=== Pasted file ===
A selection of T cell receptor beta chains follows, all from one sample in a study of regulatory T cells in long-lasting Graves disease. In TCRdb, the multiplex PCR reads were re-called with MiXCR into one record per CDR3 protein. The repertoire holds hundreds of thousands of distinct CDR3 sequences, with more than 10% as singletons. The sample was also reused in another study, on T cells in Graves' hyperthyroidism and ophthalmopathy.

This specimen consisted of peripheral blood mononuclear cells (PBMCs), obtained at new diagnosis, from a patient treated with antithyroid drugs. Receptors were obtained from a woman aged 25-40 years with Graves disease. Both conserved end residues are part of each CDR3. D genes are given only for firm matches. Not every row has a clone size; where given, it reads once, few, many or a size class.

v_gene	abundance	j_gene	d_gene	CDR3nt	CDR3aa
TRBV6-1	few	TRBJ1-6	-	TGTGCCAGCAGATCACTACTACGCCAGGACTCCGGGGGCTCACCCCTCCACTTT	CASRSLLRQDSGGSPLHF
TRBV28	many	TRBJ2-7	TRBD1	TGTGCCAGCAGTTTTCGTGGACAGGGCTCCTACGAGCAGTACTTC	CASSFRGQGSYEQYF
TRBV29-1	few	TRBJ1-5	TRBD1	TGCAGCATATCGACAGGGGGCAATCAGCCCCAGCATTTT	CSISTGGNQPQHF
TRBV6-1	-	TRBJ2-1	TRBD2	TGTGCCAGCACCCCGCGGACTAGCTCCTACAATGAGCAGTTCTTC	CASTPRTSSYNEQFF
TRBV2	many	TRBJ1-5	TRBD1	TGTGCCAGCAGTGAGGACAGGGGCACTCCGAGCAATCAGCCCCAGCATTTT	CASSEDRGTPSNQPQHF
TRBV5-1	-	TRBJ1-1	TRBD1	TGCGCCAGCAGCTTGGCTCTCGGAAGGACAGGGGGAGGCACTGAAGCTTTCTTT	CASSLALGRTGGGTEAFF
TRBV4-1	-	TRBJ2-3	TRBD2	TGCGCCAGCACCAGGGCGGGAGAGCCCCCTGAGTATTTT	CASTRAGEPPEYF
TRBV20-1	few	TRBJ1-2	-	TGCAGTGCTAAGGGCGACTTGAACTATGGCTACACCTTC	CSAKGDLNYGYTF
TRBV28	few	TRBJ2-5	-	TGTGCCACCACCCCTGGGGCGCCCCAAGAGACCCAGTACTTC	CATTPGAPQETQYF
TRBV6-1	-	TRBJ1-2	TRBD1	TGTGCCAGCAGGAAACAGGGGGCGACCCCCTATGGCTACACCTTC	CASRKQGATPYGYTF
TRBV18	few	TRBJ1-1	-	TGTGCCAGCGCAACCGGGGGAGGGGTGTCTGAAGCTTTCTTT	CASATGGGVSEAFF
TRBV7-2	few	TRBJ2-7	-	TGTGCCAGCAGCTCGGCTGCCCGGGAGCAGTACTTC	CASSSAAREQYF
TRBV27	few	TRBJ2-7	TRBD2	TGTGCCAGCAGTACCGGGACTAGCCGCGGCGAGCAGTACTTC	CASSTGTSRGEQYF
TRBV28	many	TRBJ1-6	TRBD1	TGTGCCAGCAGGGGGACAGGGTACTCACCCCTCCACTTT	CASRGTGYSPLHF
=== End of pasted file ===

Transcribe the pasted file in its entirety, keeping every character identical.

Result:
A selection of T cell receptor beta chains follows, all from one sample in a study of regulatory T cells in long-lasting Graves disease. In TCRdb, the multiplex PCR reads were re-called with MiXCR into one record per CDR3 protein. The repertoire holds hundreds of thousands of distinct CDR3 sequences, with more than 10% as singletons. The sample was also reused in another study, on T cells in Graves' hyperthyroidism and ophthalmopathy.

This specimen consisted of peripheral blood mononuclear cells (PBMCs), obtained at new diagnosis, from a patient treated with antithyroid drugs. Receptors were obtained from a woman aged 25-40 years with Graves disease. Both conserved end residues are part of each CDR3. D genes are given only for firm matches. Not every row has a clone size; where given, it reads once, few, many or a size class.

v_gene	abundance	j_gene	d_gene	CDR3nt	CDR3aa
TRBV6-1	few	TRBJ1-6	-	TGTGCCAGCAGATCACTACTACGCCAGGACTCCGGGGGCTCACCCCTCCACTTT	CASRSLLRQDSGGSPLHF
TRBV28	many	TRBJ2-7	TRBD1	TGTGCCAGCAGTTTTCGTGGACAGGGCTCCTACGAGCAGTACTTC	CASSFRGQGSYEQYF
TRBV29-1	few	TRBJ1-5	TRBD1	TGCAGCATATCGACAGGGGGCAATCAGCCCCAGCATTTT	CSISTGGNQPQHF
TRBV6-1	-	TRBJ2-1	TRBD2	TGTGCCAGCACCCCGCGGACTAGCTCCTACAATGAGCAGTTCTTC	CASTPRTSSYNEQFF
TRBV2	many	TRBJ1-5	TRBD1	TGTGCCAGCAGTGAGGACAGGGGCACTCCGAGCAATCAGCCCCAGCATTTT	CASSEDRGTPSNQPQHF
TRBV5-1	-	TRBJ1-1	TRBD1	TGCGCCAGCAGCTTGGCTCTCGGAAGGACAGGGGGAGGCACTGAAGCTTTCTTT	CASSLALGRTGGGTEAFF
TRBV4-1	-	TRBJ2-3	TRBD2	TGCGCCAGCACCAGGGCGGGAGAGCCCCCTGAGTATTTT	CASTRAGEPPEYF
TRBV20-1	few	TRBJ1-2	-	TGCAGTGCTAAGGGCGACTTGAACTATGGCTACACCTTC	CSAKGDLNYGYTF
TRBV28	few	TRBJ2-5	-	TGTGCCACCACCCCTGGGGCGCCCCAAGAGACCCAGTACTTC	CATTPGAPQETQYF
TRBV6-1	-	TRBJ1-2	TRBD1	TGTGCCAGCAGGAAACAGGGGGCGACCCCCTATGGCTACACCTTC	CASRKQGATPYGYTF
TRBV18	few	TRBJ1-1	-	TGTGCCAGCGCAACCGGGGGAGGGGTGTCTGAAGCTTTCTTT	CASATGGGVSEAFF
TRBV7-2	few	TRBJ2-7	-	TGTGCCAGCAGCTCGGCTGCCCGGGAGCAGTACTTC	CASSSAAREQYF
TRBV27	few	TRBJ2-7	TRBD2	TGTGCCAGCAGTACCGGGACTAGCCGCGGCGAGCAGTACTTC	CASSTGTSRGEQYF
TRBV28	many	TRBJ1-6	TRBD1	TGTGCCAGCAGGGGGACAGGGTACTCACCCCTCCACTTT	CASRGTGYSPLHF